Farm Credit Canada – Tax Court of Canada finds that “loan corporation” for GST/HST purposes has a broader meaning than its provincial regulatory meaning

A listed financial institution, whose definition includes a “person whose principal business is the lending of money,” will usually also be a selected listed financial institution (SLFI) if it has a cross-Canada business. Different types of SLFIs are subject to different attribution rules for determining the blended HST rate of tax to which they are ultimately subject. One of these SLFI categories is for “a trust and loan corporation, a trust corporation or a loan corporation.” Quite oddly, “loan corporation” is not defined.

Farm Credit Canada (a federal Crown corporation providing financing assistance to farmers) argued that it was not a “loan corporation” because the quoted phrase above had a well understood meaning given that the provincial legislation regulating trust and loan corporations defined a “loan corporation” as a corporation that was incorporated for the purpose of borrowing money from the public (which Farm Credit Canada did not do) and then lending or investing such money.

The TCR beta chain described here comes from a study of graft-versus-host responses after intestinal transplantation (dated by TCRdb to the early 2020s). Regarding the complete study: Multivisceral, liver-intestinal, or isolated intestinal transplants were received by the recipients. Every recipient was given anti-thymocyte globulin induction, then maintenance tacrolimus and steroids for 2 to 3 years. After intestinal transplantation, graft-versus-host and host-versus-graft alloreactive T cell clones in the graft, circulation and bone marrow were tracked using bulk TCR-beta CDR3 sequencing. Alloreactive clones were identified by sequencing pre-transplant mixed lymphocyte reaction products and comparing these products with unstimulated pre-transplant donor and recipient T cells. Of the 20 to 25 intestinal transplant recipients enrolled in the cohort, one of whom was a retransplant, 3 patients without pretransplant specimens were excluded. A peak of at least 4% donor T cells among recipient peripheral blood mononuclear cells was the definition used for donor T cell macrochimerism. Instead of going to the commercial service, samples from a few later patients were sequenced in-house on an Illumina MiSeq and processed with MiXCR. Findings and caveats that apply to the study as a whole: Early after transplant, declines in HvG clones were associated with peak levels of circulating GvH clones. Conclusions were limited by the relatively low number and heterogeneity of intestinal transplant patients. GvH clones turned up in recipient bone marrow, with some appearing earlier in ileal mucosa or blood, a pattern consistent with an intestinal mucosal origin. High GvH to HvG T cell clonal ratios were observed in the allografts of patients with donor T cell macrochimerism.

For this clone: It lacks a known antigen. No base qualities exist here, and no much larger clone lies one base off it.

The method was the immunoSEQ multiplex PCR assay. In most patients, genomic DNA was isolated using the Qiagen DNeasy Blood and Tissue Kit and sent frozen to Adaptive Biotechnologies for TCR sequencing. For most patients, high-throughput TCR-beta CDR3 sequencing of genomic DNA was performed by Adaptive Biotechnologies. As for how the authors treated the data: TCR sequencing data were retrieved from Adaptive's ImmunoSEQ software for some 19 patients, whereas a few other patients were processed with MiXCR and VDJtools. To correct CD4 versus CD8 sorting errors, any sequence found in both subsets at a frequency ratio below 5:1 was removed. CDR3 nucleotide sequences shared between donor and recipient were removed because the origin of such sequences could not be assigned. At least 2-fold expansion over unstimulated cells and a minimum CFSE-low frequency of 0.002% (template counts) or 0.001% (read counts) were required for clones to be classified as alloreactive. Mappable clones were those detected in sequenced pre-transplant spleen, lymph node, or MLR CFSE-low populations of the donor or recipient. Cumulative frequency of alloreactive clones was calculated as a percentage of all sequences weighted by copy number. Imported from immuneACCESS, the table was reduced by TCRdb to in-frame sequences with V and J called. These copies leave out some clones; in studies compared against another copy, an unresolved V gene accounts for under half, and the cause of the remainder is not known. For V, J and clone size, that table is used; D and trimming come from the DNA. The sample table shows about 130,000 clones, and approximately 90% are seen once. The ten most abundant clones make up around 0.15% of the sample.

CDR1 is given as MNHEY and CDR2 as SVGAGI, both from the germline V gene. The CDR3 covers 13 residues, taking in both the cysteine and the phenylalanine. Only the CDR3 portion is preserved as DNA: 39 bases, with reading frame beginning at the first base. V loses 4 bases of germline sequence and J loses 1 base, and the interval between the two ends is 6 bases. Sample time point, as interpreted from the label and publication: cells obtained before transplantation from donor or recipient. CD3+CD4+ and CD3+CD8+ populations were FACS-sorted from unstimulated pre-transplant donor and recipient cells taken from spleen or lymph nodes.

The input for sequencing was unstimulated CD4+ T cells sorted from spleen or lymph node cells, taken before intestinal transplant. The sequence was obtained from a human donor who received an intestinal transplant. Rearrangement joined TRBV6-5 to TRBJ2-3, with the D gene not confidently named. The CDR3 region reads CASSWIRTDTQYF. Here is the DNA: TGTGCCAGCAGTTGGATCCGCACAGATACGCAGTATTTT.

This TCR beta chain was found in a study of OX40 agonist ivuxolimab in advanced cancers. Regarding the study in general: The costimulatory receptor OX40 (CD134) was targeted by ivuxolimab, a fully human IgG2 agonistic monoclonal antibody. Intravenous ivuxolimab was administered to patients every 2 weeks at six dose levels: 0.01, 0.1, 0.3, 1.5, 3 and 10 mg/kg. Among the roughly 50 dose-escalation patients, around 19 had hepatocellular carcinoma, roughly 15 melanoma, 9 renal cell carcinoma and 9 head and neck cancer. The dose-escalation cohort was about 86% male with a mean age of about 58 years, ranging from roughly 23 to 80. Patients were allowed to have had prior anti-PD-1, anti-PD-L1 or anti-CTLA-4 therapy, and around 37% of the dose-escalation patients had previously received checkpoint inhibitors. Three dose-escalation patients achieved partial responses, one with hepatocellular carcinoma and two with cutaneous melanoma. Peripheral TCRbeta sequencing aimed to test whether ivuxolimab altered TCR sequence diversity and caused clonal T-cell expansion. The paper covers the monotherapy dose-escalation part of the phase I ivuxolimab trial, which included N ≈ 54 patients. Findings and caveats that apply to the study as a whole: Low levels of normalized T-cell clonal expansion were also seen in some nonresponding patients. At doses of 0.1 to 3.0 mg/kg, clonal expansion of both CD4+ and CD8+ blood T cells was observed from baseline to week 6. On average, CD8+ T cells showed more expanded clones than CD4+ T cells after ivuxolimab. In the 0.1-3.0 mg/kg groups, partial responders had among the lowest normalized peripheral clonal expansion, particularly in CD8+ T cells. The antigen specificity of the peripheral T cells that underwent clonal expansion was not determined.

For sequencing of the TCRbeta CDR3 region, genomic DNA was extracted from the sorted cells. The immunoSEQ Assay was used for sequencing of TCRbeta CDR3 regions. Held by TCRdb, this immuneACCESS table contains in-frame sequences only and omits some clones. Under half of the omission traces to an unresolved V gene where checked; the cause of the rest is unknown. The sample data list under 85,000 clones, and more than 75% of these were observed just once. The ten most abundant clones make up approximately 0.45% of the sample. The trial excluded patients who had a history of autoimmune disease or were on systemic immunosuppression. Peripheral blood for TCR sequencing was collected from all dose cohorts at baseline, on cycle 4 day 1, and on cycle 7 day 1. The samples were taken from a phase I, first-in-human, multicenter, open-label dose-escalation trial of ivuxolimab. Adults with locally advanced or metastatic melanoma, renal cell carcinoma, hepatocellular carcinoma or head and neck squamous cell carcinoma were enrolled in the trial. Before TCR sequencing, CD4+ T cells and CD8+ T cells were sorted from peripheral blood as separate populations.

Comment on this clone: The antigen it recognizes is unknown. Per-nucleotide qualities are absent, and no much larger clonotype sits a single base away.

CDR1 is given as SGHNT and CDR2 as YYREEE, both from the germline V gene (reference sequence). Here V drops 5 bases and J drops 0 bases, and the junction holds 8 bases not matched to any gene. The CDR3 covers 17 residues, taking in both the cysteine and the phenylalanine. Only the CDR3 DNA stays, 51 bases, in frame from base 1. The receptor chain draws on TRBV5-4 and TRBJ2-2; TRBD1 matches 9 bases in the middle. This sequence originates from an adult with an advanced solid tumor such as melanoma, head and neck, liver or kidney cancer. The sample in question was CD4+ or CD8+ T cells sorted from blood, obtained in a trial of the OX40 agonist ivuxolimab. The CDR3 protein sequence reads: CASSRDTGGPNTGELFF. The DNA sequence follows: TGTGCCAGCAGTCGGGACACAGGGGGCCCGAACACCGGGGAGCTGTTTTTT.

D’Arcy J found that a loan corporation simply refers to a corporation whose principal business is the making of loans (notwithstanding that the Regulation did not use this phrase appearing in the listed financial institution definition), stating:

There are no provisions in the GST Act that state that a listed financial institution whose principal business is the lending of money is only a “loan corporation” for the purposes of the Attribution Regulations if it accepts deposits from the public. In my view, if Parliament had intended such a result it would have added that specific condition to the legislation. …

Neal Armstrong. Summary of Farm Credit Canada v. The Queen, 2017 TCC 29 under Selected Listed Financial Institution Attribution Method (GST/HST) Regulations, s. 26(1).